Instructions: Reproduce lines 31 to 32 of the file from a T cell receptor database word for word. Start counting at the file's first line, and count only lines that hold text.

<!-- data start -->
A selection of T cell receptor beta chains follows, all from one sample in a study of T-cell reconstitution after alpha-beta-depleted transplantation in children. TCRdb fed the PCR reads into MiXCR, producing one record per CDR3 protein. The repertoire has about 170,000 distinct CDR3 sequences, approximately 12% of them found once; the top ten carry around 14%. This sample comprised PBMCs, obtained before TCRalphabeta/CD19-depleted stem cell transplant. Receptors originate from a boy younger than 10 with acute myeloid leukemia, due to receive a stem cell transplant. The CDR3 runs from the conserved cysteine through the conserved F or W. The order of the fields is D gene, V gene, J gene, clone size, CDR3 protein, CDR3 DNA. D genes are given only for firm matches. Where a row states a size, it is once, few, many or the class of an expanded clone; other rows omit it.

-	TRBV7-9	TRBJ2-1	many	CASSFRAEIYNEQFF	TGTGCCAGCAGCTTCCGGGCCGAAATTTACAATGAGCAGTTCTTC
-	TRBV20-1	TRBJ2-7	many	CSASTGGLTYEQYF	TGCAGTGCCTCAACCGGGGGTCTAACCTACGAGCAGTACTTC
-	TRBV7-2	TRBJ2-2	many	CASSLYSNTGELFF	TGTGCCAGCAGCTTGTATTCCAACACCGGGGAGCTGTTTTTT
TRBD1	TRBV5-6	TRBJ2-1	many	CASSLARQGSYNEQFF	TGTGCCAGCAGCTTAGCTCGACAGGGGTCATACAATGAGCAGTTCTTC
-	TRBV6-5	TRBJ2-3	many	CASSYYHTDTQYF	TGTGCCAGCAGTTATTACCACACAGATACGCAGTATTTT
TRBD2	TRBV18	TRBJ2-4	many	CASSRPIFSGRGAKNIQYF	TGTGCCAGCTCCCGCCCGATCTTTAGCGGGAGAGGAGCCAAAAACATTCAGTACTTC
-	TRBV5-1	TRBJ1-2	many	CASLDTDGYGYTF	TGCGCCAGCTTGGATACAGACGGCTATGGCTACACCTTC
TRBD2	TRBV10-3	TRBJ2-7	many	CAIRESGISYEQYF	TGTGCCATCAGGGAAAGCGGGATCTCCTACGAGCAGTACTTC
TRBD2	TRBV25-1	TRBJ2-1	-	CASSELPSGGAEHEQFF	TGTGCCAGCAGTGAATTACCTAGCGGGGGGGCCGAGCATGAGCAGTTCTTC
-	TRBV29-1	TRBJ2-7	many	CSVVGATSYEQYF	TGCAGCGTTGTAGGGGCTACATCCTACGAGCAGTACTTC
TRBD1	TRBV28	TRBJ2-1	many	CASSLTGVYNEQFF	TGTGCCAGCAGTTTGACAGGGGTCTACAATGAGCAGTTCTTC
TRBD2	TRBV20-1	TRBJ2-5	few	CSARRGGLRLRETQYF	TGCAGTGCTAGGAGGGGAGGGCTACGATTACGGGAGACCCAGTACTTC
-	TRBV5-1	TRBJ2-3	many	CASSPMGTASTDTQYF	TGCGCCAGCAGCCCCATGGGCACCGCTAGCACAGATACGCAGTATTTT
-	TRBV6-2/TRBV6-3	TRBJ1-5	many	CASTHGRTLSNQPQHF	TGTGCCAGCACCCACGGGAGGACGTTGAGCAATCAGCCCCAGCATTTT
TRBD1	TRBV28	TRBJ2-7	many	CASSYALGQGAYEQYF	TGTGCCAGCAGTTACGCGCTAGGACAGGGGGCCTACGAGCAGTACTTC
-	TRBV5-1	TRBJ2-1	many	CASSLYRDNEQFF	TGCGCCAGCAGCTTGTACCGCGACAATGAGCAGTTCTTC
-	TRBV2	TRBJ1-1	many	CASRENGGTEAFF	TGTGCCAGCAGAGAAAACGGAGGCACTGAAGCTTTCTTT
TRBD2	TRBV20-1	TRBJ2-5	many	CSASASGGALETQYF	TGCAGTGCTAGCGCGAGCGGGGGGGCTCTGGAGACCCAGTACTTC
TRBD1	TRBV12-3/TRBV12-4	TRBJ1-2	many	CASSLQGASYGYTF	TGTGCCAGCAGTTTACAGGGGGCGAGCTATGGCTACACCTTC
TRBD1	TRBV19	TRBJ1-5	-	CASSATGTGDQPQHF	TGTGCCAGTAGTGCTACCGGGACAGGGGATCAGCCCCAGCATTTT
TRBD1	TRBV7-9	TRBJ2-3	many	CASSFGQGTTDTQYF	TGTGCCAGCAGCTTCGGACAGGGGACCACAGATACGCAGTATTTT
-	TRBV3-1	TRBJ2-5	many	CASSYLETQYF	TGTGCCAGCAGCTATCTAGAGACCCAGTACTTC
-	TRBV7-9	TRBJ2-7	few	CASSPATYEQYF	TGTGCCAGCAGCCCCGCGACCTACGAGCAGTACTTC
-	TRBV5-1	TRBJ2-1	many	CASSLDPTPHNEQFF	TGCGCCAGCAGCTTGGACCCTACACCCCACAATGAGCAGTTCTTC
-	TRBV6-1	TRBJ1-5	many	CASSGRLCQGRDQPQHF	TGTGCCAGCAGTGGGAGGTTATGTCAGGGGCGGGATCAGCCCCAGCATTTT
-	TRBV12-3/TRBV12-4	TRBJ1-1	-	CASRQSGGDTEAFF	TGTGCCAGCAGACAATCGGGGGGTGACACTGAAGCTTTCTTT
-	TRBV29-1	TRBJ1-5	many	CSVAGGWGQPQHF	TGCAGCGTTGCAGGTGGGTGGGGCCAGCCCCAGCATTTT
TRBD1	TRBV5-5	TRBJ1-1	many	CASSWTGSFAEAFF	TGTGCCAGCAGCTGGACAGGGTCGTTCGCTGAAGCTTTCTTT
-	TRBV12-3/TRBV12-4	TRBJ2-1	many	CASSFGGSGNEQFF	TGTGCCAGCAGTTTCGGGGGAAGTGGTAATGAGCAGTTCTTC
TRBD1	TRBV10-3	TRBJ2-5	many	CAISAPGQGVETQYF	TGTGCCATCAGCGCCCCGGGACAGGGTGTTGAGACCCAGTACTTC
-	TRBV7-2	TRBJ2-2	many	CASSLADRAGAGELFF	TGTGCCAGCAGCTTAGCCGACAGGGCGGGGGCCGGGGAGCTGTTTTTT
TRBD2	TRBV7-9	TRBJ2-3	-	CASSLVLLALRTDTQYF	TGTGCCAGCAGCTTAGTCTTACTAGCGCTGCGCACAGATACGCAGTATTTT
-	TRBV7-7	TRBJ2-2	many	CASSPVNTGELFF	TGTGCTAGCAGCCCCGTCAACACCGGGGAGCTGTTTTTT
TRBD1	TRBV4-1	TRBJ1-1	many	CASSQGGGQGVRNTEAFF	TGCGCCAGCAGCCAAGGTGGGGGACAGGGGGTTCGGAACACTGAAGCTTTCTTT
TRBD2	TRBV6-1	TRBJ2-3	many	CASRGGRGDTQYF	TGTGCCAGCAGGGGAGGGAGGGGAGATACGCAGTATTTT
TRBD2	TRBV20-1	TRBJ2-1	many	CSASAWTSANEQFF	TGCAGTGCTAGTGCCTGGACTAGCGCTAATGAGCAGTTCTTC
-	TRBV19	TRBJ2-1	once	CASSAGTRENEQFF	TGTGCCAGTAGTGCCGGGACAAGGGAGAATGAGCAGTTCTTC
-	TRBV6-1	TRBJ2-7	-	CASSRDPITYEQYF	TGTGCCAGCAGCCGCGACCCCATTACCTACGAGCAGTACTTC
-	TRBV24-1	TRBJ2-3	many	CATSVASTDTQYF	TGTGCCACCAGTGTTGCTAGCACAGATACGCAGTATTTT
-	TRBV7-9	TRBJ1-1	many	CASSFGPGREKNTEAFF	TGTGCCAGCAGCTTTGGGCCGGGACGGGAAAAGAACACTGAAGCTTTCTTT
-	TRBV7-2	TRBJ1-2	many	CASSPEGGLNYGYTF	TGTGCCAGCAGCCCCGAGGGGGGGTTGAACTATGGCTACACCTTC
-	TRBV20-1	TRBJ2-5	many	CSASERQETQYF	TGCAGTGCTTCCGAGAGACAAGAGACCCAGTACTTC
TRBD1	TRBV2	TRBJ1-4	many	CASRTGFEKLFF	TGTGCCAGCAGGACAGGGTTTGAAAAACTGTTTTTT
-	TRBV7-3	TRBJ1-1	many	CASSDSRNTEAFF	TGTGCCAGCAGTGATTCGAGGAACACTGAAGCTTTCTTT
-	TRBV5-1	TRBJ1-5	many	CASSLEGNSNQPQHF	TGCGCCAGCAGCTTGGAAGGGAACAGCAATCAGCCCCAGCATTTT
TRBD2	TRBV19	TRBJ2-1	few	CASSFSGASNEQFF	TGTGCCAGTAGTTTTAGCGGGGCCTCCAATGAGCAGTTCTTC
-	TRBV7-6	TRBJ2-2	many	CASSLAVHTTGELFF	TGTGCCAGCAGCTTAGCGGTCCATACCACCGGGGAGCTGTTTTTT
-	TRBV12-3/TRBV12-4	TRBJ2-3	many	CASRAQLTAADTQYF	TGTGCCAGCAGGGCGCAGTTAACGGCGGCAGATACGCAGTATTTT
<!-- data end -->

TRBD1	TRBV10-3	TRBJ2-5	many	CAISAPGQGVETQYF	TGTGCCATCAGCGCCCCGGGACAGGGTGTTGAGACCCAGTACTTC
-	TRBV7-2	TRBJ2-2	many	CASSLADRAGAGELFF	TGTGCCAGCAGCTTAGCCGACAGGGCGGGGGCCGGGGAGCTGTTTTTT